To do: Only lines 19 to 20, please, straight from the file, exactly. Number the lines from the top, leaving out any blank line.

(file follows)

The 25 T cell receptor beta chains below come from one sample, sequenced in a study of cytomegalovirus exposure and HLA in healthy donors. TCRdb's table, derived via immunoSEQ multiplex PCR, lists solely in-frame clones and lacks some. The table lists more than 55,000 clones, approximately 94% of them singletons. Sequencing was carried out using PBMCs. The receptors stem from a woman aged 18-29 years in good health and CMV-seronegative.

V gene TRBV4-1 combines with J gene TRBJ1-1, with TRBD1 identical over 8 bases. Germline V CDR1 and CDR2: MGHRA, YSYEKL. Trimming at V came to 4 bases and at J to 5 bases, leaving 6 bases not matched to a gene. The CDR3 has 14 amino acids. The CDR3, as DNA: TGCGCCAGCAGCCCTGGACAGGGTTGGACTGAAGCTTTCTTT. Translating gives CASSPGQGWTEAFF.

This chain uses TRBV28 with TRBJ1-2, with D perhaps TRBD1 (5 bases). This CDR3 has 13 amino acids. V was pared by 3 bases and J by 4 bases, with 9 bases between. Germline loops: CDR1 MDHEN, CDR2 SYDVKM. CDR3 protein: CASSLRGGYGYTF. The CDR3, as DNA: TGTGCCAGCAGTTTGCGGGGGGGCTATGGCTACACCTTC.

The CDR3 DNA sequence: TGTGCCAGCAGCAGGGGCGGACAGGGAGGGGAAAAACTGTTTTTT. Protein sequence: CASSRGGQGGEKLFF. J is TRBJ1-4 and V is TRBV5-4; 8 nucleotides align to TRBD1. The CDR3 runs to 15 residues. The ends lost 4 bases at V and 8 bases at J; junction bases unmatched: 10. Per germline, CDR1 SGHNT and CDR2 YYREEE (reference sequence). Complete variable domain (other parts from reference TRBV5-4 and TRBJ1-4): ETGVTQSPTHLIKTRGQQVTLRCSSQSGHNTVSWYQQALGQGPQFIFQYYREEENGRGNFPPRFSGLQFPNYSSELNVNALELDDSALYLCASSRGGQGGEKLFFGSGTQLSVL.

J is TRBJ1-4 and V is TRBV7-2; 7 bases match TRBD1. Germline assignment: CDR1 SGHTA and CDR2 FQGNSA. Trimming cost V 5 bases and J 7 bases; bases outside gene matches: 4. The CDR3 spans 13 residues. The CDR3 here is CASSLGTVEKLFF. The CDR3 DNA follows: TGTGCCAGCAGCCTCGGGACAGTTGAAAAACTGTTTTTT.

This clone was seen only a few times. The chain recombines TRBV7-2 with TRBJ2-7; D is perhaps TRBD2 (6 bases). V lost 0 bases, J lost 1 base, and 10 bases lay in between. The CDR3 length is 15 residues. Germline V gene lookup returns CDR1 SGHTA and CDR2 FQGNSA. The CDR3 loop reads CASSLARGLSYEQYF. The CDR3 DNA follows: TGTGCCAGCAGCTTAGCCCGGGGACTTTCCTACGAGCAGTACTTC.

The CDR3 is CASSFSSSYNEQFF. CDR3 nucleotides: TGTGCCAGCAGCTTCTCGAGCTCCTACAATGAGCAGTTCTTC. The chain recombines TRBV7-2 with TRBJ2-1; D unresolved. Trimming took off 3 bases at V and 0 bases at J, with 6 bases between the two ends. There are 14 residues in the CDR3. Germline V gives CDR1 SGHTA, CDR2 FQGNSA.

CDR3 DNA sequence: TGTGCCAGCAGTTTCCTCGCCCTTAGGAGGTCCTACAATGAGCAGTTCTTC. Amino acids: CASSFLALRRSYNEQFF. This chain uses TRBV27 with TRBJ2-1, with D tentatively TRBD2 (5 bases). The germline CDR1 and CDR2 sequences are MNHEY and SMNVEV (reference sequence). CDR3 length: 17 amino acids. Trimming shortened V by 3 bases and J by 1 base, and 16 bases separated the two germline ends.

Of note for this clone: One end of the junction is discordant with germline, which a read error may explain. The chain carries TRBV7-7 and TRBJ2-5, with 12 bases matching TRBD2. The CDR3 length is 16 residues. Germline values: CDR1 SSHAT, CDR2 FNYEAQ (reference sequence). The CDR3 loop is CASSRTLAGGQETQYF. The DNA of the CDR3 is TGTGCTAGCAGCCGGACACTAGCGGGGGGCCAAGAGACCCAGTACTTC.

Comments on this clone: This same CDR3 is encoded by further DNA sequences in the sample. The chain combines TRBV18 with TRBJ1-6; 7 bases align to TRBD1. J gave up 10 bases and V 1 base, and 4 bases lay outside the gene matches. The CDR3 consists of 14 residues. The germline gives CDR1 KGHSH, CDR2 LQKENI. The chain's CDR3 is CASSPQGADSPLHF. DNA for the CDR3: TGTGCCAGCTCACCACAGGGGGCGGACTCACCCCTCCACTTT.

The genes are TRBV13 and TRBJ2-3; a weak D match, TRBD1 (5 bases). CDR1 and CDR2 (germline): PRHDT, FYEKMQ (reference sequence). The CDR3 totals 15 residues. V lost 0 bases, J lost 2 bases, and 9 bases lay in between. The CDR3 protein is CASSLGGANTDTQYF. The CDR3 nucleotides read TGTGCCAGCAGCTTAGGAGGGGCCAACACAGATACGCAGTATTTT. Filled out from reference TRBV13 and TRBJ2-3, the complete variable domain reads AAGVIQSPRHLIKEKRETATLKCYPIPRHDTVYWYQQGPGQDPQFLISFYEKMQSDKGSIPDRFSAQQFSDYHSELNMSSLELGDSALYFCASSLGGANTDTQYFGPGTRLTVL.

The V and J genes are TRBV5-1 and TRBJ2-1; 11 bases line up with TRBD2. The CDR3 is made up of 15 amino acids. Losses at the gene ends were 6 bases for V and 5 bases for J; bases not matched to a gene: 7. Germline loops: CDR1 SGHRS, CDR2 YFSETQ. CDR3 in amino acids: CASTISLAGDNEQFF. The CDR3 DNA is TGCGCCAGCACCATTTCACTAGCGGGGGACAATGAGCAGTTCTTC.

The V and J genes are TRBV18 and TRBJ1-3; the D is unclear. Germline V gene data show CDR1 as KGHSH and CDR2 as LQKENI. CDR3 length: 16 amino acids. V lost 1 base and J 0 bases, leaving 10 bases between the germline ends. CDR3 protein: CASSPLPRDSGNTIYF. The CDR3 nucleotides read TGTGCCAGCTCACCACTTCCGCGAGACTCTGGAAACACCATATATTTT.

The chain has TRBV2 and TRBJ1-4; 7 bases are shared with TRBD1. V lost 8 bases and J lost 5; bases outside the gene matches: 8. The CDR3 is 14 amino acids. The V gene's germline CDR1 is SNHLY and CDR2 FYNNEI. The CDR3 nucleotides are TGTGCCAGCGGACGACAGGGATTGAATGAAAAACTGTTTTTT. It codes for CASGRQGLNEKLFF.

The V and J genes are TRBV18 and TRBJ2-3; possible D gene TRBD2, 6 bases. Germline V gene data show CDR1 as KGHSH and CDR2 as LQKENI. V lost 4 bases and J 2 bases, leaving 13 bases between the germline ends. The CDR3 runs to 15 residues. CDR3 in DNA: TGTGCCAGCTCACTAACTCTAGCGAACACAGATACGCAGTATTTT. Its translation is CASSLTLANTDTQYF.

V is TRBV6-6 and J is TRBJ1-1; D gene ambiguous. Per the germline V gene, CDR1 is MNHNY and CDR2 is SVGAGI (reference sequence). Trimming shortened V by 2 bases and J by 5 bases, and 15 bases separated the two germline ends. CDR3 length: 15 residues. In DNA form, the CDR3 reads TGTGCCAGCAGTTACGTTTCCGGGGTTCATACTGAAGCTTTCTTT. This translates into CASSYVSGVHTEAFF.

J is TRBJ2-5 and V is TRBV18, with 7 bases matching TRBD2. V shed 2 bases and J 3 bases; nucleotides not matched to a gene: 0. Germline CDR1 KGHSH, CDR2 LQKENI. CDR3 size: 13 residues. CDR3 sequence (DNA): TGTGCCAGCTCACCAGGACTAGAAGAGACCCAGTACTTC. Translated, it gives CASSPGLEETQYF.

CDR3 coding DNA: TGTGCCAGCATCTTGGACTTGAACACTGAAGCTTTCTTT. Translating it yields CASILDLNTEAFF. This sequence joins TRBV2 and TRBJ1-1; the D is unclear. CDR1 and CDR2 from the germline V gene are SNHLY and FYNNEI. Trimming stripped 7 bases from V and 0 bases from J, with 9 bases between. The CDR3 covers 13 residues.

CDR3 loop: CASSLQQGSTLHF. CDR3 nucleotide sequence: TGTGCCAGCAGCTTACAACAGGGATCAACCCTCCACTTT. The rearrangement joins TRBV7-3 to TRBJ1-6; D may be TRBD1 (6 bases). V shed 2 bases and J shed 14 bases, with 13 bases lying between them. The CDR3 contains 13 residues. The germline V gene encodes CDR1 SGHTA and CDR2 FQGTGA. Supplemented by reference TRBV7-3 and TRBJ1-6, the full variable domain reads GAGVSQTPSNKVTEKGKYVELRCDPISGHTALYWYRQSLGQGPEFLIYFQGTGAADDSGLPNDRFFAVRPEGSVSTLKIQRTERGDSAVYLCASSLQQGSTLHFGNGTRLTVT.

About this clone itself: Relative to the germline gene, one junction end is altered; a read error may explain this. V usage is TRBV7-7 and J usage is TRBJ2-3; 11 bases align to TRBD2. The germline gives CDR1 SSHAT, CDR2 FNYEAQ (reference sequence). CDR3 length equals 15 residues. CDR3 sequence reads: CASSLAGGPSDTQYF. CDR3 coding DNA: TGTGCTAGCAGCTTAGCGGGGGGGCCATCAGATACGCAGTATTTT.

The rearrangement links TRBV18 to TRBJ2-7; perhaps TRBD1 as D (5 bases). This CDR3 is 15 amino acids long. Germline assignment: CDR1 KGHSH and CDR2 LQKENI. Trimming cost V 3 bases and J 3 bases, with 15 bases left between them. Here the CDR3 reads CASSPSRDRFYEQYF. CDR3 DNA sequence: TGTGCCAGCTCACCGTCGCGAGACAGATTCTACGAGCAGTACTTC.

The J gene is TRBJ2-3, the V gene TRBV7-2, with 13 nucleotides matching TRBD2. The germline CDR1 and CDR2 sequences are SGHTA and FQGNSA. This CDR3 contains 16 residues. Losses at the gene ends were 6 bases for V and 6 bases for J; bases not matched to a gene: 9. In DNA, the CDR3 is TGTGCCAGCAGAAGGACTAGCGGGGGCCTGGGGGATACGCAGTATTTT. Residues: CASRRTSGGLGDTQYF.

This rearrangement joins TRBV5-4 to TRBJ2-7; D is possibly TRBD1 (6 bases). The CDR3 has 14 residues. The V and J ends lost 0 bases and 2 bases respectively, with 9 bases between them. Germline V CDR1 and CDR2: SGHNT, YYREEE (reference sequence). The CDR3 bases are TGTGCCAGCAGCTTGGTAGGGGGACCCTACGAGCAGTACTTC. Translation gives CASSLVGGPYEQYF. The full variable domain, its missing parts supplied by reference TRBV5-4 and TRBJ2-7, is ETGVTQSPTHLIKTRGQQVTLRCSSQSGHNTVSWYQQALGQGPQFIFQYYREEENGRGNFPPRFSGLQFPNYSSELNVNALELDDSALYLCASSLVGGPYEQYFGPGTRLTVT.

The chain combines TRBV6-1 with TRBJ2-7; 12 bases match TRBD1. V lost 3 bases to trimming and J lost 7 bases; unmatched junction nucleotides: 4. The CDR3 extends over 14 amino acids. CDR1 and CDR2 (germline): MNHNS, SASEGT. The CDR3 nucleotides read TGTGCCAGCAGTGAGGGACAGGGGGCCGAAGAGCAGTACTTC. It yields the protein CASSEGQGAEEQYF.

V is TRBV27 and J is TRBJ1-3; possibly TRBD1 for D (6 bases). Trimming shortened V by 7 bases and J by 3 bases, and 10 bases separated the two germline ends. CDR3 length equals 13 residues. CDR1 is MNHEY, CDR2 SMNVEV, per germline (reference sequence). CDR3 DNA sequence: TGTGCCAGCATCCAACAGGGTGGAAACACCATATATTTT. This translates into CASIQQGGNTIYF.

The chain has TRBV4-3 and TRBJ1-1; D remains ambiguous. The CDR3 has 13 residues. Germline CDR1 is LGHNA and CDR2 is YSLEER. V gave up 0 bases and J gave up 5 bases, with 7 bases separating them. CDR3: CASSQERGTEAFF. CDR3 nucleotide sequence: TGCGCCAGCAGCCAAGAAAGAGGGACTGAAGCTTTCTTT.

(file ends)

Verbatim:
CDR3 loop: CASSLQQGSTLHF. CDR3 nucleotide sequence: TGTGCCAGCAGCTTACAACAGGGATCAACCCTCCACTTT. The rearrangement joins TRBV7-3 to TRBJ1-6; D may be TRBD1 (6 bases). V shed 2 bases and J shed 14 bases, with 13 bases lying between them. The CDR3 contains 13 residues. The germline V gene encodes CDR1 SGHTA and CDR2 FQGTGA. Supplemented by reference TRBV7-3 and TRBJ1-6, the full variable domain reads GAGVSQTPSNKVTEKGKYVELRCDPISGHTALYWYRQSLGQGPEFLIYFQGTGAADDSGLPNDRFFAVRPEGSVSTLKIQRTERGDSAVYLCASSLQQGSTLHFGNGTRLTVT.

About this clone itself: Relative to the germline gene, one junction end is altered; a read error may explain this. V usage is TRBV7-7 and J usage is TRBJ2-3; 11 bases align to TRBD2. The germline gives CDR1 SSHAT, CDR2 FNYEAQ (reference sequence). CDR3 length equals 15 residues. CDR3 sequence reads: CASSLAGGPSDTQYF. CDR3 coding DNA: TGTGCTAGCAGCTTAGCGGGGGGGCCATCAGATACGCAGTATTTT.